Simmering beneath this legalized sadism has been decades-long exoduses of families who fled poverty, hunger and drought in Brazil’s north and northeastern regions. Settling mainly in the cities of Rio de Janeiro and Sao Paulo, their dreams of better opportunity turned to scouring society’s muck. The favelas and quebradas (ghettos) became home to the descendants of many of those displaced families. Over the years, they’ve come to neighbor affluent residential bubbles that, on one hand, loathe their presence, and, on the other, love the convenience of having a cheap labor source — nannies, maids, construction hands — a corner’s walk away.
How Brazil’s History Haunts the Present
Jair Bolsonaro. | Source: Folha de S.Paulo
The vortex linking past and present is not unknown to Brazilian authorities. That is, the periphery, better than any other social bloc, represents the bedrock of resistance to Brazil’s unrobed white state. This helps to explain the repeated attacks perpetrated against these communities by the police, army and right-wing militias, all claiming the fight against drugs and gangs as a wholesale pretext. Like Mano Brown, co-founder of Racionais MCs, responded when asked to describe Zumbi, the last leader of Quilombo dos Palmares: “He was a grain of sand. A legend … it’s just that the distance in time hinders. What would Zumbi be today? Someone sporting tribal clothes with a spear in hand, or a revolver? I don’t know.”
Venturing further, Irone Santiago, mother of Vitor Santiago Borges, who was left paraplegic after being rifle shot by a soldier during the military intervention in the Complexo da Maré favela in 2015, rallied, “With each passing day the number of mothers victim of this assassin, genocide State increases. We’re thirsty, starved for justice. We only want what’s been taken from us, the right to come and go as we please. I didn’t request the military in (Complexo da) Maré. They’re not here through my consent, my family’s consent, the consent of community residents … people must become outraged and pursue their rights. We can’t allow them to keep killing us.”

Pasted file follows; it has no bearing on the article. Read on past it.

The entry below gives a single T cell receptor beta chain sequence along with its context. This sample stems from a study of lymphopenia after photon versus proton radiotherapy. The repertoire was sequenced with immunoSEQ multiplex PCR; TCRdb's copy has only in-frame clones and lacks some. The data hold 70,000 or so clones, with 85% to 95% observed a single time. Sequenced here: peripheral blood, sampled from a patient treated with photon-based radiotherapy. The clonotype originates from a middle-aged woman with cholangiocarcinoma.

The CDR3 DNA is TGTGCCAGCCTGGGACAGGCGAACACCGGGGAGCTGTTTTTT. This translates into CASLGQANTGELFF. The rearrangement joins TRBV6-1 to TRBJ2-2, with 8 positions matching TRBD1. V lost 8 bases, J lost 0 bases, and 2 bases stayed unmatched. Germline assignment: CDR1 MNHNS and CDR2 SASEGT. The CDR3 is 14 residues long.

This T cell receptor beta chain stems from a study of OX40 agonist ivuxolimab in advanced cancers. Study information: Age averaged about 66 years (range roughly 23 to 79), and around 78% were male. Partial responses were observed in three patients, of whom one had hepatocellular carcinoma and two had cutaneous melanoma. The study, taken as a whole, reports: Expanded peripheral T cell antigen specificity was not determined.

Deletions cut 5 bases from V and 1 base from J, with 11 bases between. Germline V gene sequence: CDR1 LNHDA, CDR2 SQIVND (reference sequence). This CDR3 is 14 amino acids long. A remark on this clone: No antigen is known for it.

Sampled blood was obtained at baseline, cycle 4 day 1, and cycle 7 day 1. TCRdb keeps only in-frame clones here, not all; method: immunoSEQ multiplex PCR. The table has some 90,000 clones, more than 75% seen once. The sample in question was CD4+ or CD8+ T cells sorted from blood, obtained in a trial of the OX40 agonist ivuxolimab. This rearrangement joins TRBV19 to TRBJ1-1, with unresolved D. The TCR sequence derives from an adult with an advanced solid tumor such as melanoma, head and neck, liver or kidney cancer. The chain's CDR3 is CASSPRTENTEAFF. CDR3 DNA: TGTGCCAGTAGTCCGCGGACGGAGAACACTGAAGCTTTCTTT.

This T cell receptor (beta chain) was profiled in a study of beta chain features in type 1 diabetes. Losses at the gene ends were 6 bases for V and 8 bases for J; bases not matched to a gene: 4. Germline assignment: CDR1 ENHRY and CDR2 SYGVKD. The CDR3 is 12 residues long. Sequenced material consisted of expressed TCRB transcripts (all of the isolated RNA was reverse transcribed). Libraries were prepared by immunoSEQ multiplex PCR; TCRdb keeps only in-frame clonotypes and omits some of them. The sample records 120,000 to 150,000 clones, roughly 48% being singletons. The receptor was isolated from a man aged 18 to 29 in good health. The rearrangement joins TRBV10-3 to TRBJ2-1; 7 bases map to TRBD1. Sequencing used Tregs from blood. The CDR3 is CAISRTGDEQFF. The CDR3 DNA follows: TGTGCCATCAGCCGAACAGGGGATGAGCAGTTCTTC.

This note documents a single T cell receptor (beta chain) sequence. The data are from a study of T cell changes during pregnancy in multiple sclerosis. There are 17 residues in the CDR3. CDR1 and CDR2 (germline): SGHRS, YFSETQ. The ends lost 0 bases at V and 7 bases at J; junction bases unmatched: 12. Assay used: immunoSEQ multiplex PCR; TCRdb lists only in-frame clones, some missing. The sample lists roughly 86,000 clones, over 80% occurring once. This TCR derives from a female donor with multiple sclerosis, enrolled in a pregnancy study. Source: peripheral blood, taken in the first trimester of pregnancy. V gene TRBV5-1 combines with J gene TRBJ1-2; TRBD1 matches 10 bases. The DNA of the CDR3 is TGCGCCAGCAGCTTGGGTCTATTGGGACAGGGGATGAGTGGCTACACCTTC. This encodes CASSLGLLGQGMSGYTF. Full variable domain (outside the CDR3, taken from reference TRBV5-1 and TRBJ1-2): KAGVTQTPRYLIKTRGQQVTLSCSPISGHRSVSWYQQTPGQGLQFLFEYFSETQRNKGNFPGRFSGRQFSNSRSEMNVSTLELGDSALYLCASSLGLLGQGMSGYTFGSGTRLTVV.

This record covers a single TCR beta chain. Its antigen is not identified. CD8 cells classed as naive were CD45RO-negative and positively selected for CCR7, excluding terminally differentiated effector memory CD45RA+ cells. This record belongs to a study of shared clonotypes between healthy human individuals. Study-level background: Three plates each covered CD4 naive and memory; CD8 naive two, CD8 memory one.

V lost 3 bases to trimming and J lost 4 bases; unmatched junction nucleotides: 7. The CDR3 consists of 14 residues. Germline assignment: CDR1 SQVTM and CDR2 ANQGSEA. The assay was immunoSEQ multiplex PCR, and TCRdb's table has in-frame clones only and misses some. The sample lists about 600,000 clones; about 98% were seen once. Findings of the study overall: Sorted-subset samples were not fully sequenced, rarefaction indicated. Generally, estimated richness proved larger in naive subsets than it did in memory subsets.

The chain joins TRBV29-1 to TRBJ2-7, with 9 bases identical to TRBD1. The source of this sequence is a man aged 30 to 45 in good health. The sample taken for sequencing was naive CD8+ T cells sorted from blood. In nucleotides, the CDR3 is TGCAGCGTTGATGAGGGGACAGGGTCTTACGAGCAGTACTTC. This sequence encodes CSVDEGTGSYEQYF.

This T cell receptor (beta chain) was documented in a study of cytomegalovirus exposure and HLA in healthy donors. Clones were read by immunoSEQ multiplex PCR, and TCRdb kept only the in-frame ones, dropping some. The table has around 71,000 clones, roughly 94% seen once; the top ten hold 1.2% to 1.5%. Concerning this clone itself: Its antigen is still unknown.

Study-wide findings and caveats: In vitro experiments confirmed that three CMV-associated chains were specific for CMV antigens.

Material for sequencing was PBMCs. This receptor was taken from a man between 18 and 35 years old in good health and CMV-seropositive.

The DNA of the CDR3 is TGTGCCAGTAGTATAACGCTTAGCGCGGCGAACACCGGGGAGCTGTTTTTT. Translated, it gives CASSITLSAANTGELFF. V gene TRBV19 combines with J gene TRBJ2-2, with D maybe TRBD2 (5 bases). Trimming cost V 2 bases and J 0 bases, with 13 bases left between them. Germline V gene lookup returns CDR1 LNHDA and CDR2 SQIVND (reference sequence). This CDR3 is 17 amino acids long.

The establishment left and polished progressives did little except present a doomsday scenario in case Lula wasn’t re-elected president. His imprisonment since April 7, 2017 on corruption and money laundering accusations without a shred of evidence presented by prosecutors or judges, effectively barred from running as a candidate, are, without question, disastrous events. A 13.5-year social inclusion program, not to mention regional integration, more visionary grit than fanfare, Brazil’s inclusion in the so-called “Pink Tide,” is gone. Lula admitted it himself, saying that he’s an “innocent person who’s being judged to avoid his return (to office) to effectuate the best government in Brazil’s (history) … history is built over many years. I know that I’m going to go down in history as the president who did the most for social inclusion in this country.”
His success was reflective in every presidential electoral poll. A shoo-in, third-term president he was, if allowed to run. But now we have Bolsonaro — an admirer of Augusto Pinochet, who believed that the Chilean general should have “killed more.”
What Is to Be Done?